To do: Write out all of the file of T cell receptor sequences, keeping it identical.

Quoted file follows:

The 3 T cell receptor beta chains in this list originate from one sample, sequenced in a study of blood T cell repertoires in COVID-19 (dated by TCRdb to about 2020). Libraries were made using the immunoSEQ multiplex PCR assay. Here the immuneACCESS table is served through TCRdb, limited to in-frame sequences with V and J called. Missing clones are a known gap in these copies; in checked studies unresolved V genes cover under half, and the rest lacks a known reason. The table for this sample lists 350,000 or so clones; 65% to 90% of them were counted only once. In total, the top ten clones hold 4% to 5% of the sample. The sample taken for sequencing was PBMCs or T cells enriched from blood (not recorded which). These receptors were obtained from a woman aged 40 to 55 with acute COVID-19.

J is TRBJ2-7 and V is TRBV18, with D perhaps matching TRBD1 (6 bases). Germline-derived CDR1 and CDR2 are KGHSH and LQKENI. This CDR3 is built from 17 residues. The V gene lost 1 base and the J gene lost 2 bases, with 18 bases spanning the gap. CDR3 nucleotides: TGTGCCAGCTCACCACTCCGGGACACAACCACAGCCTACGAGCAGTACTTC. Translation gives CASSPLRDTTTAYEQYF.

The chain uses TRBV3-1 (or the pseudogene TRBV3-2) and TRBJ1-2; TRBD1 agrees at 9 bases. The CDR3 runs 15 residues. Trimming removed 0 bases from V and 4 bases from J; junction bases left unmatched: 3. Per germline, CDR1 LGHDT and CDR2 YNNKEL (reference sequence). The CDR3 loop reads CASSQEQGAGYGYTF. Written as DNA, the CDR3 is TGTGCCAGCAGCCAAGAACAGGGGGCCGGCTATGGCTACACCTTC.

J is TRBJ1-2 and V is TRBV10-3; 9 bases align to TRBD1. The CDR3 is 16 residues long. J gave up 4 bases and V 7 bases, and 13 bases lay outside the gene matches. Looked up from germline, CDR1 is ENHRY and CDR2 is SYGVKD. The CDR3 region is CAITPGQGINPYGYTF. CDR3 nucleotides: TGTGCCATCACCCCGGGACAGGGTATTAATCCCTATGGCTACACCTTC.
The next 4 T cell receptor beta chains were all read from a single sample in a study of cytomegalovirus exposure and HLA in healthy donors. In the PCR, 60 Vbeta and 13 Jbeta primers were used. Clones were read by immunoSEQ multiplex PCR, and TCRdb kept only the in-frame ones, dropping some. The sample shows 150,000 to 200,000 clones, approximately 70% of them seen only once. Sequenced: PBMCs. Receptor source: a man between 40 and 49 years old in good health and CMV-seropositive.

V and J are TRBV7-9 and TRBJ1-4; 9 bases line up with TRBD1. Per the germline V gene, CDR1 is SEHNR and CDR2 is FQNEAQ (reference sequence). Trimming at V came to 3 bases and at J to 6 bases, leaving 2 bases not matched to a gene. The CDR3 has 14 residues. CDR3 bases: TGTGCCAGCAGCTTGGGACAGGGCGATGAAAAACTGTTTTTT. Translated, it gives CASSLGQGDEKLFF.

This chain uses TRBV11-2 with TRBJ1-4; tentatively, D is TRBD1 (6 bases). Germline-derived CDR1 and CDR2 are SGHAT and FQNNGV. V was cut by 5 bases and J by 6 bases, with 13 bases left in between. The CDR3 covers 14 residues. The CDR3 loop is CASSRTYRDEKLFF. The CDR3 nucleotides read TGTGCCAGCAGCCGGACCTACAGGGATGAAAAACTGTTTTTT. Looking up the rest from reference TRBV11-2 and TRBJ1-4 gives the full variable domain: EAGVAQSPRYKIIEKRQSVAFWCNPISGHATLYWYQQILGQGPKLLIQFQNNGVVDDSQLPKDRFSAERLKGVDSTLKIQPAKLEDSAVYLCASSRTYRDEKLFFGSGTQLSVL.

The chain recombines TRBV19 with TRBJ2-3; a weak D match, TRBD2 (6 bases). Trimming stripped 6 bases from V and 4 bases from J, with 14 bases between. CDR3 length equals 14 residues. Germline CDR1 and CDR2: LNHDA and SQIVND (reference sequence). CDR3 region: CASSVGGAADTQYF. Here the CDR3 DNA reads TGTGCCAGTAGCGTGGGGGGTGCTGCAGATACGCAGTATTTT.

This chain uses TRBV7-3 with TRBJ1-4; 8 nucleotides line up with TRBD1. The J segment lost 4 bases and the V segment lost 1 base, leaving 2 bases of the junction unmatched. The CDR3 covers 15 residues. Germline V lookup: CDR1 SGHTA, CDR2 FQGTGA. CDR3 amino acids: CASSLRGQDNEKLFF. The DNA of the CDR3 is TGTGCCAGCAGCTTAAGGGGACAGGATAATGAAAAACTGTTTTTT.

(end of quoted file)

The 3 T cell receptor beta chains in this list originate from one sample, sequenced in a study of blood T cell repertoires in COVID-19 (dated by TCRdb to about 2020). Libraries were made using the immunoSEQ multiplex PCR assay. Here the immuneACCESS table is served through TCRdb, limited to in-frame sequences with V and J called. Missing clones are a known gap in these copies; in checked studies unresolved V genes cover under half, and the rest lacks a known reason. The table for this sample lists 350,000 or so clones; 65% to 90% of them were counted only once. In total, the top ten clones hold 4% to 5% of the sample. The sample taken for sequencing was PBMCs or T cells enriched from blood (not recorded which). These receptors were obtained from a woman aged 40 to 55 with acute COVID-19.

J is TRBJ2-7 and V is TRBV18, with D perhaps matching TRBD1 (6 bases). Germline-derived CDR1 and CDR2 are KGHSH and LQKENI. This CDR3 is built from 17 residues. The V gene lost 1 base and the J gene lost 2 bases, with 18 bases spanning the gap. CDR3 nucleotides: TGTGCCAGCTCACCACTCCGGGACACAACCACAGCCTACGAGCAGTACTTC. Translation gives CASSPLRDTTTAYEQYF.

The chain uses TRBV3-1 (or the pseudogene TRBV3-2) and TRBJ1-2; TRBD1 agrees at 9 bases. The CDR3 runs 15 residues. Trimming removed 0 bases from V and 4 bases from J; junction bases left unmatched: 3. Per germline, CDR1 LGHDT and CDR2 YNNKEL (reference sequence). The CDR3 loop reads CASSQEQGAGYGYTF. Written as DNA, the CDR3 is TGTGCCAGCAGCCAAGAACAGGGGGCCGGCTATGGCTACACCTTC.

J is TRBJ1-2 and V is TRBV10-3; 9 bases align to TRBD1. The CDR3 is 16 residues long. J gave up 4 bases and V 7 bases, and 13 bases lay outside the gene matches. Looked up from germline, CDR1 is ENHRY and CDR2 is SYGVKD. The CDR3 region is CAITPGQGINPYGYTF. CDR3 nucleotides: TGTGCCATCACCCCGGGACAGGGTATTAATCCCTATGGCTACACCTTC.
The next 4 T cell receptor beta chains were all read from a single sample in a study of cytomegalovirus exposure and HLA in healthy donors. In the PCR, 60 Vbeta and 13 Jbeta primers were used. Clones were read by immunoSEQ multiplex PCR, and TCRdb kept only the in-frame ones, dropping some. The sample shows 150,000 to 200,000 clones, approximately 70% of them seen only once. Sequenced: PBMCs. Receptor source: a man between 40 and 49 years old in good health and CMV-seropositive.

V and J are TRBV7-9 and TRBJ1-4; 9 bases line up with TRBD1. Per the germline V gene, CDR1 is SEHNR and CDR2 is FQNEAQ (reference sequence). Trimming at V came to 3 bases and at J to 6 bases, leaving 2 bases not matched to a gene. The CDR3 has 14 residues. CDR3 bases: TGTGCCAGCAGCTTGGGACAGGGCGATGAAAAACTGTTTTTT. Translated, it gives CASSLGQGDEKLFF.

This chain uses TRBV11-2 with TRBJ1-4; tentatively, D is TRBD1 (6 bases). Germline-derived CDR1 and CDR2 are SGHAT and FQNNGV. V was cut by 5 bases and J by 6 bases, with 13 bases left in between. The CDR3 covers 14 residues. The CDR3 loop is CASSRTYRDEKLFF. The CDR3 nucleotides read TGTGCCAGCAGCCGGACCTACAGGGATGAAAAACTGTTTTTT. Looking up the rest from reference TRBV11-2 and TRBJ1-4 gives the full variable domain: EAGVAQSPRYKIIEKRQSVAFWCNPISGHATLYWYQQILGQGPKLLIQFQNNGVVDDSQLPKDRFSAERLKGVDSTLKIQPAKLEDSAVYLCASSRTYRDEKLFFGSGTQLSVL.

The chain recombines TRBV19 with TRBJ2-3; a weak D match, TRBD2 (6 bases). Trimming stripped 6 bases from V and 4 bases from J, with 14 bases between. CDR3 length equals 14 residues. Germline CDR1 and CDR2: LNHDA and SQIVND (reference sequence). CDR3 region: CASSVGGAADTQYF. Here the CDR3 DNA reads TGTGCCAGTAGCGTGGGGGGTGCTGCAGATACGCAGTATTTT.

This chain uses TRBV7-3 with TRBJ1-4; 8 nucleotides line up with TRBD1. The J segment lost 4 bases and the V segment lost 1 base, leaving 2 bases of the junction unmatched. The CDR3 covers 15 residues. Germline V lookup: CDR1 SGHTA, CDR2 FQGTGA. CDR3 amino acids: CASSLRGQDNEKLFF. The DNA of the CDR3 is TGTGCCAGCAGCTTAAGGGGACAGGATAATGAAAAACTGTTTTTT.